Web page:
He only stopped moving when the door of my cell swung open and another guard stepped inside. "Are you done ye–" he began, then stopped and sniffed the air. "What's going on? Is she bleeding?"
"She is," Boras said.
A confusing array of expressions passed over the guard's face – horror, uncertainty, lust, hunger, awe, disgust, fear – before he blinked them away.
"Calm down," Boras commanded. "Go tell His Majesty I need to see him down here immediately."
No, please don't do that, I thought. I would have said it out loud if I'd believed begging would have done any good, but the way Boras refused to even look at me told me all I needed to know. I'd screwed up and he'd made his decision. I – we – would be answering to the king.
The guard glanced from Boras, to me, to the blood welling up from the lacerations speckling my shoulders and neck, and then back to Boras again. "Do you want me to send in some backup?"
"Absolutely not," Boras said. "Nobody comes in here except the king. Do you understand?"
"Yes, sir," the guard chirped.
"And shut the door behind you."
The underling did as he was told and Boras resumed his pacing.
The king is coming here now. Because of me. Because of what I did. My mind veered from one "what if" to another. Boras may not have gone all Harck on my neck, but he wasn't trying to hide his little indiscretion either. Did he want the king to behead him too? And what about me? I was important – I got that – but the king didn't seem like the kind of ruler who would enjoy being dragged down to the dungeon over a disobedient cow. What would he do to me? Maybe I'd black out before he broke too many bones. He might need me alive, but he didn't need me mobile.
Didn't think this through, did you, Mills?
With none of my anger left to fuel my adrenaline, all that remained was a suffocating sense of doom. The low, steady staccato of Boras' boots ticked off the waning seconds to His Majesty's imminent arrival.
I wrapped my arms around my torso to dampen the shakes that had taken hold. My heartbeat already gave my fear away; I didn't need my chains clinking like dinner bells.
My bravery had all but gone back into hiding, but it hadn't done a whole lot of good when it'd raised its head either. There was just a little too much irony in how deeply I'd admired Jenny's screw-you-all attitude in school, but on her sass always came off as sexy and rebellious. On me, right now, it was just plain suicidal. I wondered what Jenny would think of all this, but I came up blank. Who knew how anyone would react to monsters?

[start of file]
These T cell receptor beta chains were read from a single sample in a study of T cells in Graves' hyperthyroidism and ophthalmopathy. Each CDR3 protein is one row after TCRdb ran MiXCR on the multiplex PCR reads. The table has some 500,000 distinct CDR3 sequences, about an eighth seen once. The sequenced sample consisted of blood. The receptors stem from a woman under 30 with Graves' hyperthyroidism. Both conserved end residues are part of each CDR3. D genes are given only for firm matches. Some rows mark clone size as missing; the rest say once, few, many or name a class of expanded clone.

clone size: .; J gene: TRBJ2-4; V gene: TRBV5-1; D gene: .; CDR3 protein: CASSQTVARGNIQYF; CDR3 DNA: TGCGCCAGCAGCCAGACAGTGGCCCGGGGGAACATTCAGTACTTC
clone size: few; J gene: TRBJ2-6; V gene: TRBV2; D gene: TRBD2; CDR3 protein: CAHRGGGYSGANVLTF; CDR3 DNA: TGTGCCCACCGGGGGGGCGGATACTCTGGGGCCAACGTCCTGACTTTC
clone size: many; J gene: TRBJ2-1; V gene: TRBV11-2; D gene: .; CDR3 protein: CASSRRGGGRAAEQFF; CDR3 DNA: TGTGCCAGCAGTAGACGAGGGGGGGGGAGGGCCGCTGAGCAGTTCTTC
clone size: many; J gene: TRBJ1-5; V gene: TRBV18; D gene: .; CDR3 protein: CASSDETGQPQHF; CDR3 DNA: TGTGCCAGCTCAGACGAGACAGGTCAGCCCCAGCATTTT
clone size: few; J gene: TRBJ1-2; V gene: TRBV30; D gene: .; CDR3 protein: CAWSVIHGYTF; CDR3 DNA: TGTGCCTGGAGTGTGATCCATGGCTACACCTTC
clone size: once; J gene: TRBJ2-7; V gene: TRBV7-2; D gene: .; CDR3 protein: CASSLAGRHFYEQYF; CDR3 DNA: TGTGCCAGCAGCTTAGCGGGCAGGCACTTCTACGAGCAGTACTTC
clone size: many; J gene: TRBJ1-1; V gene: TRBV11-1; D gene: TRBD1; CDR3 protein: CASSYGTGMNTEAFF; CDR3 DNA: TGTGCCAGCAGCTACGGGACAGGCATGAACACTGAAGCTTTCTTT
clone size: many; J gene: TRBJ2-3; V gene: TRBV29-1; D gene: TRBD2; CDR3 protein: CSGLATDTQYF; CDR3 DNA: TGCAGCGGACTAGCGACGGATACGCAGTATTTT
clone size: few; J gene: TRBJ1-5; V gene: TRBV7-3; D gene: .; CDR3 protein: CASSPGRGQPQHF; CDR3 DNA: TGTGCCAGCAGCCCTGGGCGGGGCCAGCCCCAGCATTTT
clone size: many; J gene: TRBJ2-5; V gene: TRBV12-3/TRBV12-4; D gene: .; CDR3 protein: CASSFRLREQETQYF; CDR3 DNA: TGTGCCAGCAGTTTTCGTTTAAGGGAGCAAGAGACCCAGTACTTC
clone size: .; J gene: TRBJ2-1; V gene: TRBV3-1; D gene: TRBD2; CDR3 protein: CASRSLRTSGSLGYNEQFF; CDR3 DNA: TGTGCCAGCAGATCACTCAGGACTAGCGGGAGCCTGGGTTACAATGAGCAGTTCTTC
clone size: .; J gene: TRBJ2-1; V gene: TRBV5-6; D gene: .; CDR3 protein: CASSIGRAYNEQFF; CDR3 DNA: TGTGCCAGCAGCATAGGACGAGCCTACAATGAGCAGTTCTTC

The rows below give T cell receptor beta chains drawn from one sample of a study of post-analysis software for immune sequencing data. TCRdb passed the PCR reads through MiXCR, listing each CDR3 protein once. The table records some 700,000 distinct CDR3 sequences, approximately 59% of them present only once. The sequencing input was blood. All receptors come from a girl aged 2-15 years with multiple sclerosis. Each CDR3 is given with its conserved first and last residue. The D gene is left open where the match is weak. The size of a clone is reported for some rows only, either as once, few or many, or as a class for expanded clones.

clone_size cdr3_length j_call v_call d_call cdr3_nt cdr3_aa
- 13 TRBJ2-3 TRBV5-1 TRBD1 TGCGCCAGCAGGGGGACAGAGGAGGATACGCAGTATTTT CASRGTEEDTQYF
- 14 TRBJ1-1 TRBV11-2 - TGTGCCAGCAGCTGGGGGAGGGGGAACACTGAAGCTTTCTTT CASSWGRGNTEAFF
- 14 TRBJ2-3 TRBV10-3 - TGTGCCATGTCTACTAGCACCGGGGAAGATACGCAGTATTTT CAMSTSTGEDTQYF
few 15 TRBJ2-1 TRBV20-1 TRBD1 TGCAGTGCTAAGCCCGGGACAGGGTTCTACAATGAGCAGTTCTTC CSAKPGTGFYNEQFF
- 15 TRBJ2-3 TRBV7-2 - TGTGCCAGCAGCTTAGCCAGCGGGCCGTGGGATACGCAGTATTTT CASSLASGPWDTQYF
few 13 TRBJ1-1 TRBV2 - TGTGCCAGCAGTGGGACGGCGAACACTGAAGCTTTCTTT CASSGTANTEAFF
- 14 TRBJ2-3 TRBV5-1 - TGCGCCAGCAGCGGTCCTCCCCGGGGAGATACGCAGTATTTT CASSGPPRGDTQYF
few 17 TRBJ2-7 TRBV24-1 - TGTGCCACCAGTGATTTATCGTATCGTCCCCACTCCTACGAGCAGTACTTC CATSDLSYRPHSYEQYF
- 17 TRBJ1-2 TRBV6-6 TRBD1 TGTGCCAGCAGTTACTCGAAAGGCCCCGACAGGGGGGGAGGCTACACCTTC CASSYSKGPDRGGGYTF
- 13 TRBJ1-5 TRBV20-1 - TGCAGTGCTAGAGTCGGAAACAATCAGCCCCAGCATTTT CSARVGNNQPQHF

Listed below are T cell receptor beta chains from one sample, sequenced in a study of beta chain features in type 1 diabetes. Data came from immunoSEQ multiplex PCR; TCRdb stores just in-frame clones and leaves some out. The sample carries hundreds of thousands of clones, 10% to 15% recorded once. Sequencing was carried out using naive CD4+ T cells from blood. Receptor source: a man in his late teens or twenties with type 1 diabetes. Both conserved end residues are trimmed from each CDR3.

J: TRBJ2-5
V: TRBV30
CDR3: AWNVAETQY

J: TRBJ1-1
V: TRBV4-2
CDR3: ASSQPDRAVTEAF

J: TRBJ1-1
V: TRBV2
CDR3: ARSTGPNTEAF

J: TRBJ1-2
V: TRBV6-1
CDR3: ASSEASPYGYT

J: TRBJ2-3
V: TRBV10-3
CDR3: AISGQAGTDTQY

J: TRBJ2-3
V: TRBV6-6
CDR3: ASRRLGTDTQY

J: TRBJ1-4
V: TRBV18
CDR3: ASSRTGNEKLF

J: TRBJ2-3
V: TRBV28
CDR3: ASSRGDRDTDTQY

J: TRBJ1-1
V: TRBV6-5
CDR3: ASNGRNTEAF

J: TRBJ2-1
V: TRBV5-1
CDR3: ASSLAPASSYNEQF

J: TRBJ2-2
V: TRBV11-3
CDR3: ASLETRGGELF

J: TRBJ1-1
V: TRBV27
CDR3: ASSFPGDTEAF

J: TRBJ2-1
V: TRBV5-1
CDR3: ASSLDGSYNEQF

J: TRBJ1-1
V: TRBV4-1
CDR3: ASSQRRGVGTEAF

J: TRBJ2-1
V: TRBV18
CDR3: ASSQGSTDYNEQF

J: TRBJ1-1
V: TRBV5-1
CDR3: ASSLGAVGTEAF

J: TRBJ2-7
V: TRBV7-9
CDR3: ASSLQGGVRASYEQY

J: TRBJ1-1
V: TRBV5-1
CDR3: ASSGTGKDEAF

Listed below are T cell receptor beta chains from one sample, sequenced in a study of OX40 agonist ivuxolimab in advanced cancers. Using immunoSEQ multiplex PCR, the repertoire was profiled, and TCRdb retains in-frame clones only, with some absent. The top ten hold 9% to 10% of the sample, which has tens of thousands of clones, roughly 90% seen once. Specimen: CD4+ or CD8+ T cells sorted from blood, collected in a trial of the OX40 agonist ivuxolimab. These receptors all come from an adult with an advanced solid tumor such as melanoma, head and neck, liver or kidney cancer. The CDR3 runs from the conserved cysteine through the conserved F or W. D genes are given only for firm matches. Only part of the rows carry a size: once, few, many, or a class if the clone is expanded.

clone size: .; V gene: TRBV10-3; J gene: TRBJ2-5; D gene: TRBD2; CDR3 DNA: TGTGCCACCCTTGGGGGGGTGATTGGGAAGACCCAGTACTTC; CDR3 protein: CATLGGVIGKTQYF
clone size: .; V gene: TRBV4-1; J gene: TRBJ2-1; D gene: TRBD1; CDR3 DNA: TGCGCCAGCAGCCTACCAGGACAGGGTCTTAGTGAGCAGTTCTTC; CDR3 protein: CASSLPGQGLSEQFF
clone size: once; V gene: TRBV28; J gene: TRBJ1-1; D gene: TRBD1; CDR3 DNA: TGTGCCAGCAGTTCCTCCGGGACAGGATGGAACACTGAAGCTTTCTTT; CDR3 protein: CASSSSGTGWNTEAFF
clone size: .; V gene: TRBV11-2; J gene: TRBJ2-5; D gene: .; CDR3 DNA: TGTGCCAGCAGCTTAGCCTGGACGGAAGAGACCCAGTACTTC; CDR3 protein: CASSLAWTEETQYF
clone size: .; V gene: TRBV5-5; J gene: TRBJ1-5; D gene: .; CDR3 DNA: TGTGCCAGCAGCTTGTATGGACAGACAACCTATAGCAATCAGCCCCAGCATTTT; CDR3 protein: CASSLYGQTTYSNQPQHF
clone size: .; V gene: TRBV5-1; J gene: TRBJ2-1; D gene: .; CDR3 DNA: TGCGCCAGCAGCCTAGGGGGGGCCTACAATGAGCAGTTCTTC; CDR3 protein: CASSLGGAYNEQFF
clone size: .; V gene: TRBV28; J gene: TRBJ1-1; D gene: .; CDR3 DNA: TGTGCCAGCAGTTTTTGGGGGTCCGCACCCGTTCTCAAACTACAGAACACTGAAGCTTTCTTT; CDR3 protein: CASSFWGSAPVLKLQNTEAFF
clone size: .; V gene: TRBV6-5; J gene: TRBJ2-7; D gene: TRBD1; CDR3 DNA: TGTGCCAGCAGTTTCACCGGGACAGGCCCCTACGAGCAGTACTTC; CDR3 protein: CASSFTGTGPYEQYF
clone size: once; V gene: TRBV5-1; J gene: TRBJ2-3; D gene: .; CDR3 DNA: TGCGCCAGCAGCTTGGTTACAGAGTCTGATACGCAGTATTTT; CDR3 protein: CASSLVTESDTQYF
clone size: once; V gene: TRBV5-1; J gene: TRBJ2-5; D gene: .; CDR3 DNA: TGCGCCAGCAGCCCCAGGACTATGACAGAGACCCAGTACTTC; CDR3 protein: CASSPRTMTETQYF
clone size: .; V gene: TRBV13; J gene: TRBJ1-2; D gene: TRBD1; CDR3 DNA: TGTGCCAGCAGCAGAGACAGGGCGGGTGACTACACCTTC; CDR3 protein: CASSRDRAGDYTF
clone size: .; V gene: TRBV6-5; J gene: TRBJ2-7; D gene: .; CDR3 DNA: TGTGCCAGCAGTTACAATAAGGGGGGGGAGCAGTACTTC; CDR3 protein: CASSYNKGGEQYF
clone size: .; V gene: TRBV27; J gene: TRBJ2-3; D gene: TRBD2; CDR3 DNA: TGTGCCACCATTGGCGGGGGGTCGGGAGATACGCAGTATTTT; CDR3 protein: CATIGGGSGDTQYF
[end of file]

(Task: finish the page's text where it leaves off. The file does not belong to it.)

She's still out there somewhere, I reminded myself. They all are. Carrying on without you. As if you never happened.
That brought me full circle back to Boras' rant. What had he said? That the king intended to keep me here for years? For him, and then for his son. The king had a son? The monsters had baby monsters? Was that even possible? Maybe he sired him, like in the movies.
If so, did they eventually intend to turn me?
I hadn't considered that before.
I imagined my bones elongating as the melanin bled from my skin. I pictured myself looking into a mirror – would I even be able to observe myself or did folklore get that bit right? – and seeing the sunken-cheeked, corpse-like visage of vampire me staring back, no amount of makeup able to replicate my dwindling humanity. My red eyes glowed with implicit threat: monster within, tangle with at your own risk – this one's bloodthirsty. Would I someday walk through this same prison, selecting my entrée as one might choose a live lobster from a grocery store tank? What would it feel like when my canines shaped themselves into fangs and pierced human flesh for the first time? How would it taste when the blood of innocents spilled into my mouth, its salty heat urging the savage beast within me forth?
YOU ARE READING
Bleeder [Blood Magic, Book 1]Vampire
What if everything you knew about yourself was a lie? Mildred "Mills" Millhatten had a good life: close-knit family, fantastic friends, decent grades and even a not-totally-annoying kid brother. You might say it was the best kind of ordinary. So not...